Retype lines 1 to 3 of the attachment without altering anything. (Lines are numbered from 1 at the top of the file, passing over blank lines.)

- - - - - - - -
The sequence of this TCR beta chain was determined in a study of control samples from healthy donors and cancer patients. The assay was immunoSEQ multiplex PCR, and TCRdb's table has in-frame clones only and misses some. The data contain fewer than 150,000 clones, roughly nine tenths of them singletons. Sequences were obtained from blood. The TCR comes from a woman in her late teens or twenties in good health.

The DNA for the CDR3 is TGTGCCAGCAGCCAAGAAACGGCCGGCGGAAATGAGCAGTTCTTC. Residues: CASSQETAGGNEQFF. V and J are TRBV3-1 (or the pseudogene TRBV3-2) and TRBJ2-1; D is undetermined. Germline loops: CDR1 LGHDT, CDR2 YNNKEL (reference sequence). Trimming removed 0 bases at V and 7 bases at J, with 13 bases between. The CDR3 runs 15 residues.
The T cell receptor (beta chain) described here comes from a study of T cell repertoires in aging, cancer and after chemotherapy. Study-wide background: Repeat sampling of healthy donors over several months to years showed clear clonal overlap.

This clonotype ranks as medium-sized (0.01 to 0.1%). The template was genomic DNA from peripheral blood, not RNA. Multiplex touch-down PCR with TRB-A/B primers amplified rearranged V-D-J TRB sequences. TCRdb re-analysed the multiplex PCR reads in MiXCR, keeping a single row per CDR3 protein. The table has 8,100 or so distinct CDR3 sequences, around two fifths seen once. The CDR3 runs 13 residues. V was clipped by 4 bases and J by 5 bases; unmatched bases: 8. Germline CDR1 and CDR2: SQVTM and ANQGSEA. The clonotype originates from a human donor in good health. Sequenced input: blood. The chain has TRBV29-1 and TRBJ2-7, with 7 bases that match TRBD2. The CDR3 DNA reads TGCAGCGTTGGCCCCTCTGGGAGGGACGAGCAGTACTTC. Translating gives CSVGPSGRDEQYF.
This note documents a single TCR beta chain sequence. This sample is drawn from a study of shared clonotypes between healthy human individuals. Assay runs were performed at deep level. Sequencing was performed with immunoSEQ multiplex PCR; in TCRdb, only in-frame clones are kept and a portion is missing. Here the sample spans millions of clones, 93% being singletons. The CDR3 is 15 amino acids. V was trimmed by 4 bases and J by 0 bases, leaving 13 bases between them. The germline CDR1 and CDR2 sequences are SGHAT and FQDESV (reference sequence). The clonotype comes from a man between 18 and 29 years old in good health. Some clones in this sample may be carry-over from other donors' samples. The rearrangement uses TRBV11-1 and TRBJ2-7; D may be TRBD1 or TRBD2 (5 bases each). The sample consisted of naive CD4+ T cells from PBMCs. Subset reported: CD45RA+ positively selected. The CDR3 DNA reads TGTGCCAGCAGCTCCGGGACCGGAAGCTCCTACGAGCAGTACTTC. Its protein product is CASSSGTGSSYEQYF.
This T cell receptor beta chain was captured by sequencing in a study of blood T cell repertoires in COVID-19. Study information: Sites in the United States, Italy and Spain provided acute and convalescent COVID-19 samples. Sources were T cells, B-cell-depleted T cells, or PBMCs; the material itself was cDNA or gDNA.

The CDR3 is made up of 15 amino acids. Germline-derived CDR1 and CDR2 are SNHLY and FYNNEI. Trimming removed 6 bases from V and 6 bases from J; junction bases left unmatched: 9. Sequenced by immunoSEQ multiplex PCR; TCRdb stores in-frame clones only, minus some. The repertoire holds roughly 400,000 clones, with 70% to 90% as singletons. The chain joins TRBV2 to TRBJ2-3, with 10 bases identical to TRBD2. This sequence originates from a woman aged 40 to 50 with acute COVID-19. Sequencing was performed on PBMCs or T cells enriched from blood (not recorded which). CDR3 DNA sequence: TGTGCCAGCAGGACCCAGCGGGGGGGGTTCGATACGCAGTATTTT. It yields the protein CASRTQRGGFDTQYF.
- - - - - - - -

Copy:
The sequence of this TCR beta chain was determined in a study of control samples from healthy donors and cancer patients. The assay was immunoSEQ multiplex PCR, and TCRdb's table has in-frame clones only and misses some. The data contain fewer than 150,000 clones, roughly nine tenths of them singletons. Sequences were obtained from blood. The TCR comes from a woman in her late teens or twenties in good health.

The DNA for the CDR3 is TGTGCCAGCAGCCAAGAAACGGCCGGCGGAAATGAGCAGTTCTTC. Residues: CASSQETAGGNEQFF. V and J are TRBV3-1 (or the pseudogene TRBV3-2) and TRBJ2-1; D is undetermined. Germline loops: CDR1 LGHDT, CDR2 YNNKEL (reference sequence). Trimming removed 0 bases at V and 7 bases at J, with 13 bases between. The CDR3 runs 15 residues.
The T cell receptor (beta chain) described here comes from a study of T cell repertoires in aging, cancer and after chemotherapy. Study-wide background: Repeat sampling of healthy donors over several months to years showed clear clonal overlap.